The Friends & Family Plan
There are a lot of agencies out there that suggest that you make a sound Emergency Communication plan for your family in case disaster strikes but unbelievably, a lot of them don’t tell you how to actually do this, and the ones that do are woefully inadequate. Ready.gov at least gives some information by suggesting that you use the acronym COMMUNICATE:
- Create a family communication plan so you can get in touch with family members. Give copies of contact information and meeting locations to everyone in your family
- Options are available: telephones, cell phones and e-mail are all great ways to get in touch with family members.
- Make sure you know the emergency plan at your child’s school.
- Make a decision about where you will meet in case you can’t get home during an emergency.
- Understand that it may take time to get through to everyone. Try to be patient.
- Needs of your pets should be kept in mind. Keep a pet carrier for easy transport.
- Inform yourself. Watch news broadcasts, read online news updates or listen to a battery-operated radio for official guidance during an emergency, but also prepare in advance.
- Copies of your emergency plan should be in your emergency supply kit in case you need to leave in a hurry.
- Ask kids to discuss their concerns and feelings. Do they understand the family plan?
- Take the kids to visit the “meeting spots” so that they are familiar and feel comfortable finding them on their own if necessary.
- Emergencies take many forms. Categorize different types of emergencies and discuss the level of concern related to each and how that is reflected in your family plan.
That’s better than most but it’s still pretty dumb. You can tell they tried to come up with tenuous connections to each letter to make the acronym fit. It’s better than nothing, but it still doesn’t tell you effective ways of how you can communicate with your family during and after an emergency; it just tells you a few things to consider.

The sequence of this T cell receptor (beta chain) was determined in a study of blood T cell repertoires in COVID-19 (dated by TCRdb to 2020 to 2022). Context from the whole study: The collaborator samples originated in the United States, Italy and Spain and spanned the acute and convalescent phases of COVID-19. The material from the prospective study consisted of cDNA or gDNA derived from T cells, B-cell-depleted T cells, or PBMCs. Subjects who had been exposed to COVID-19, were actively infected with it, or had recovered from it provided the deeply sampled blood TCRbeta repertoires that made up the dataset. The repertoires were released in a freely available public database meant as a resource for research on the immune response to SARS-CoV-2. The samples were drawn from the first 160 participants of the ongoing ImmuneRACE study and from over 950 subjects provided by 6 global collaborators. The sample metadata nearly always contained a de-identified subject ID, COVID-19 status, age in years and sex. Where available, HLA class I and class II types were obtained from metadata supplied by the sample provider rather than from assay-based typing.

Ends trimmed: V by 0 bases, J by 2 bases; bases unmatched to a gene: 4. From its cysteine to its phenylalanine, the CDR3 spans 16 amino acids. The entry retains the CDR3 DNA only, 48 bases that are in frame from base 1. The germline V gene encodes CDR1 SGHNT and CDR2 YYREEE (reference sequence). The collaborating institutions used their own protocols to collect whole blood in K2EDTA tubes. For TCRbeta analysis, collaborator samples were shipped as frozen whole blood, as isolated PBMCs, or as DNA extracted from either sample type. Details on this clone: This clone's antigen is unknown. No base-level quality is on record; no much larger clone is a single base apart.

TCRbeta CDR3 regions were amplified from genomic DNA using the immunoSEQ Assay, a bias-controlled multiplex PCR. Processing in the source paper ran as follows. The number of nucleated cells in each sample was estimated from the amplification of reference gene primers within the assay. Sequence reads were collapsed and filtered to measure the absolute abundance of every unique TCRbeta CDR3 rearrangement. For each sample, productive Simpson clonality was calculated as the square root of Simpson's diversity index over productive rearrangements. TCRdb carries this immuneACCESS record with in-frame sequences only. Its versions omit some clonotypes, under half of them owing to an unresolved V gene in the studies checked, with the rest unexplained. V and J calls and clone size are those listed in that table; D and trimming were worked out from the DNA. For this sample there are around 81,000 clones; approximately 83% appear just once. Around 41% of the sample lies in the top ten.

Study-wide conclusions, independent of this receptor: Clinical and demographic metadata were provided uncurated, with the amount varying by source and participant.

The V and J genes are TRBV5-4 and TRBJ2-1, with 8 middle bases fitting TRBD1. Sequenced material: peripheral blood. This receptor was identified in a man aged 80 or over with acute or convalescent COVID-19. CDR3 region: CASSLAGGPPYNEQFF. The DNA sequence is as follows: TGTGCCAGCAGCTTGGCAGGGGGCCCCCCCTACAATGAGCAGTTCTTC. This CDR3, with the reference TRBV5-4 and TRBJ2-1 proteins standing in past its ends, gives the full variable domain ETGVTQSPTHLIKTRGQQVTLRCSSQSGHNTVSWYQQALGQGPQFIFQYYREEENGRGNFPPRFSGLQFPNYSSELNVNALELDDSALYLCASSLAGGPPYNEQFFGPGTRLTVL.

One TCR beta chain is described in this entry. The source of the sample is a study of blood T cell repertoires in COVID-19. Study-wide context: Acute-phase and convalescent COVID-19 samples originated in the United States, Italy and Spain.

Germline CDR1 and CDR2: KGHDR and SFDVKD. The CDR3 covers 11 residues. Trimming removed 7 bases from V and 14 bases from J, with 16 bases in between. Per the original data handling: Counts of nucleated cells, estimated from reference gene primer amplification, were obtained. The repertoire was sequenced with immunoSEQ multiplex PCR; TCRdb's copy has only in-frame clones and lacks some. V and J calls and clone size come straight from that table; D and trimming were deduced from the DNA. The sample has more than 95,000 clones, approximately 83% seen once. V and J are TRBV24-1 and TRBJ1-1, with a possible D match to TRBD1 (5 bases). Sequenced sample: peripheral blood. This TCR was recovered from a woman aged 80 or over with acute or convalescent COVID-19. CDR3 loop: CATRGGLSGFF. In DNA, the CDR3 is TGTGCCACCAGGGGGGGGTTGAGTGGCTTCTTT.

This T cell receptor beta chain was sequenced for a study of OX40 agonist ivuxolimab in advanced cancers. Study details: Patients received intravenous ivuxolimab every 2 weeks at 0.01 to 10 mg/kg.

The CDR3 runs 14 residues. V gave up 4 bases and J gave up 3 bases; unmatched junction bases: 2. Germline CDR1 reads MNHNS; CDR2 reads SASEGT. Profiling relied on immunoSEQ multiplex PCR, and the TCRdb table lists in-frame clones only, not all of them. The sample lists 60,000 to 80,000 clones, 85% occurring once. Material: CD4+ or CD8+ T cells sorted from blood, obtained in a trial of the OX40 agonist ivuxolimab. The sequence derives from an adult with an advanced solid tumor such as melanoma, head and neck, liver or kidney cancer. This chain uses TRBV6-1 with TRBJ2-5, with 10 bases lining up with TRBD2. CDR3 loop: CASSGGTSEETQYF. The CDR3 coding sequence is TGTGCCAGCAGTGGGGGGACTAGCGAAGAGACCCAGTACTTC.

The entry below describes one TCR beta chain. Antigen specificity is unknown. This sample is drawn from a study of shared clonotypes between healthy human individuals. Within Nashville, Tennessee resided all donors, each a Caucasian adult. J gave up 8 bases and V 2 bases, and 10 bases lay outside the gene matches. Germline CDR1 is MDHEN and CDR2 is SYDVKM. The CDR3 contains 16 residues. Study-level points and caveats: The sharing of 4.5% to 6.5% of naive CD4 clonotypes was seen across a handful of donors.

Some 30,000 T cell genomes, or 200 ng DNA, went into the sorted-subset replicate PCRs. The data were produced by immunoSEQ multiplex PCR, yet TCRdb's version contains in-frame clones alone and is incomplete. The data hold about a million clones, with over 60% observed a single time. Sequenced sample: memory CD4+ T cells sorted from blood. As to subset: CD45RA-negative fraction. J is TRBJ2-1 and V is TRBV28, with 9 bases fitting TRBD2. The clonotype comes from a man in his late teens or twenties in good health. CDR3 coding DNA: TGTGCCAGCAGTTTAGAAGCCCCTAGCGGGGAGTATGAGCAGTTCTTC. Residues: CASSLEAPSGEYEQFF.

There are three main purposes to communicating with someone as part of your Emergency Communication plan:
- To order the initiation or change to a phase of your emergency plan
- To acknowledge or communicate that a phase has begun or changed
- To pass on information as to your status or requirements – a situation report
That should be it. If there’s any other reason you’re communicating, you didn’t prepare your plan well enough. Expect that you haven’t prepared your plan well enough. Your plan needs to be adaptable. Go with the flow, dude. The goal is to plan for everything but you also have to make your plan simple and easy to remember and follow.
If you’re planning for some eventual SHTF scenario such as a natural disaster, emergency event or the collapse of society, your communication plan should be an intimate part of your plan. If you’re just planning for how to communicate with your family in case of something like a fire or car accident or something, your communication plan will look different, but it should fit into any scenario.